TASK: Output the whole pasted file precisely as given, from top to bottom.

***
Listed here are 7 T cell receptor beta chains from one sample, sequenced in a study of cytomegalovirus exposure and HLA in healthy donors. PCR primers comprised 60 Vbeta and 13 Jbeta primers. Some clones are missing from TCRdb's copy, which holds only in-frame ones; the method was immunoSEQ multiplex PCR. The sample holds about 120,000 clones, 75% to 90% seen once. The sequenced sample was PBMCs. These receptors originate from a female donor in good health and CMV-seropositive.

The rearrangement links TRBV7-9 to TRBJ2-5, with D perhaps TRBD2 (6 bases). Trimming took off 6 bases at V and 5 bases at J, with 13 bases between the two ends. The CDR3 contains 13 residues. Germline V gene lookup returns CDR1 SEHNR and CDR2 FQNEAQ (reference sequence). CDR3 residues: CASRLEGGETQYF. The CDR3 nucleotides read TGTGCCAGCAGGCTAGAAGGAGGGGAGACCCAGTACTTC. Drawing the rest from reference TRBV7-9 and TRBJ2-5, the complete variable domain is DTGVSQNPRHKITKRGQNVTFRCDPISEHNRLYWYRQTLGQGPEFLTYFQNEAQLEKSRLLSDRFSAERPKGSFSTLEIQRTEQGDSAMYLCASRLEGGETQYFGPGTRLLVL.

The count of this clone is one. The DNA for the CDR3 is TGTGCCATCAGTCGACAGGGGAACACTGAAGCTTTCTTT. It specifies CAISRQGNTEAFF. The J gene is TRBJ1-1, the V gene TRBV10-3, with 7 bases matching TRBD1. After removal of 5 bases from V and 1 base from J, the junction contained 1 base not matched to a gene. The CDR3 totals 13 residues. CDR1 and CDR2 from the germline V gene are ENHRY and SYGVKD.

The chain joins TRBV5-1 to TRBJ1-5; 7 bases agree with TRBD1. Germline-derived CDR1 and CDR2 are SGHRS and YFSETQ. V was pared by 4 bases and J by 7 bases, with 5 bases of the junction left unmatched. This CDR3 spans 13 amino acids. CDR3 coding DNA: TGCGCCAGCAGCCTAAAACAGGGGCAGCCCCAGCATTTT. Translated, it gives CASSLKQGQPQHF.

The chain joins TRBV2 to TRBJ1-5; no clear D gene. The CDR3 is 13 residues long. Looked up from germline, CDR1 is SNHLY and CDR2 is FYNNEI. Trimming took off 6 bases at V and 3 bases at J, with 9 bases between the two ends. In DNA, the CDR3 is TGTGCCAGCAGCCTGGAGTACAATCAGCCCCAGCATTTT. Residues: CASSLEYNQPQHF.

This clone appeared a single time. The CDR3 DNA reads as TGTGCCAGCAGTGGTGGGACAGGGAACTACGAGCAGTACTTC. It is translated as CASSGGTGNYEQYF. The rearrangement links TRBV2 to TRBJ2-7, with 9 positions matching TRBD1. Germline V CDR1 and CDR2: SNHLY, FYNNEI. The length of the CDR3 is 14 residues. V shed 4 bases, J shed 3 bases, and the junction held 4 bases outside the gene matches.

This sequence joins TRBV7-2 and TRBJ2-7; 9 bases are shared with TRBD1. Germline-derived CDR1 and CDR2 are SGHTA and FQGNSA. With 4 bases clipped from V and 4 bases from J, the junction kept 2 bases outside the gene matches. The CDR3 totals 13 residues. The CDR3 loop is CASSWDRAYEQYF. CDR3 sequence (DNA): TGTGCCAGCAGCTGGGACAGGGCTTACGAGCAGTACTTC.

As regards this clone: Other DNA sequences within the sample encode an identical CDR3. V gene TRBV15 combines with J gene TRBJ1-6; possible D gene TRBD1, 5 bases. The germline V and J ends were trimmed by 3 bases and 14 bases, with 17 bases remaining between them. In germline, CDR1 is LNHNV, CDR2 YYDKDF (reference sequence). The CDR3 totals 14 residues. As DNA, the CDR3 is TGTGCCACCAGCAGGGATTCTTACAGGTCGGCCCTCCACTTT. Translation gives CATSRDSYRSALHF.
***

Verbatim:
Listed here are 7 T cell receptor beta chains from one sample, sequenced in a study of cytomegalovirus exposure and HLA in healthy donors. PCR primers comprised 60 Vbeta and 13 Jbeta primers. Some clones are missing from TCRdb's copy, which holds only in-frame ones; the method was immunoSEQ multiplex PCR. The sample holds about 120,000 clones, 75% to 90% seen once. The sequenced sample was PBMCs. These receptors originate from a female donor in good health and CMV-seropositive.

The rearrangement links TRBV7-9 to TRBJ2-5, with D perhaps TRBD2 (6 bases). Trimming took off 6 bases at V and 5 bases at J, with 13 bases between the two ends. The CDR3 contains 13 residues. Germline V gene lookup returns CDR1 SEHNR and CDR2 FQNEAQ (reference sequence). CDR3 residues: CASRLEGGETQYF. The CDR3 nucleotides read TGTGCCAGCAGGCTAGAAGGAGGGGAGACCCAGTACTTC. Drawing the rest from reference TRBV7-9 and TRBJ2-5, the complete variable domain is DTGVSQNPRHKITKRGQNVTFRCDPISEHNRLYWYRQTLGQGPEFLTYFQNEAQLEKSRLLSDRFSAERPKGSFSTLEIQRTEQGDSAMYLCASRLEGGETQYFGPGTRLLVL.

The count of this clone is one. The DNA for the CDR3 is TGTGCCATCAGTCGACAGGGGAACACTGAAGCTTTCTTT. It specifies CAISRQGNTEAFF. The J gene is TRBJ1-1, the V gene TRBV10-3, with 7 bases matching TRBD1. After removal of 5 bases from V and 1 base from J, the junction contained 1 base not matched to a gene. The CDR3 totals 13 residues. CDR1 and CDR2 from the germline V gene are ENHRY and SYGVKD.

The chain joins TRBV5-1 to TRBJ1-5; 7 bases agree with TRBD1. Germline-derived CDR1 and CDR2 are SGHRS and YFSETQ. V was pared by 4 bases and J by 7 bases, with 5 bases of the junction left unmatched. This CDR3 spans 13 amino acids. CDR3 coding DNA: TGCGCCAGCAGCCTAAAACAGGGGCAGCCCCAGCATTTT. Translated, it gives CASSLKQGQPQHF.

The chain joins TRBV2 to TRBJ1-5; no clear D gene. The CDR3 is 13 residues long. Looked up from germline, CDR1 is SNHLY and CDR2 is FYNNEI. Trimming took off 6 bases at V and 3 bases at J, with 9 bases between the two ends. In DNA, the CDR3 is TGTGCCAGCAGCCTGGAGTACAATCAGCCCCAGCATTTT. Residues: CASSLEYNQPQHF.

This clone appeared a single time. The CDR3 DNA reads as TGTGCCAGCAGTGGTGGGACAGGGAACTACGAGCAGTACTTC. It is translated as CASSGGTGNYEQYF. The rearrangement links TRBV2 to TRBJ2-7, with 9 positions matching TRBD1. Germline V CDR1 and CDR2: SNHLY, FYNNEI. The length of the CDR3 is 14 residues. V shed 4 bases, J shed 3 bases, and the junction held 4 bases outside the gene matches.

This sequence joins TRBV7-2 and TRBJ2-7; 9 bases are shared with TRBD1. Germline-derived CDR1 and CDR2 are SGHTA and FQGNSA. With 4 bases clipped from V and 4 bases from J, the junction kept 2 bases outside the gene matches. The CDR3 totals 13 residues. The CDR3 loop is CASSWDRAYEQYF. CDR3 sequence (DNA): TGTGCCAGCAGCTGGGACAGGGCTTACGAGCAGTACTTC.

As regards this clone: Other DNA sequences within the sample encode an identical CDR3. V gene TRBV15 combines with J gene TRBJ1-6; possible D gene TRBD1, 5 bases. The germline V and J ends were trimmed by 3 bases and 14 bases, with 17 bases remaining between them. In germline, CDR1 is LNHNV, CDR2 YYDKDF (reference sequence). The CDR3 totals 14 residues. As DNA, the CDR3 is TGTGCCACCAGCAGGGATTCTTACAGGTCGGCCCTCCACTTT. Translation gives CATSRDSYRSALHF.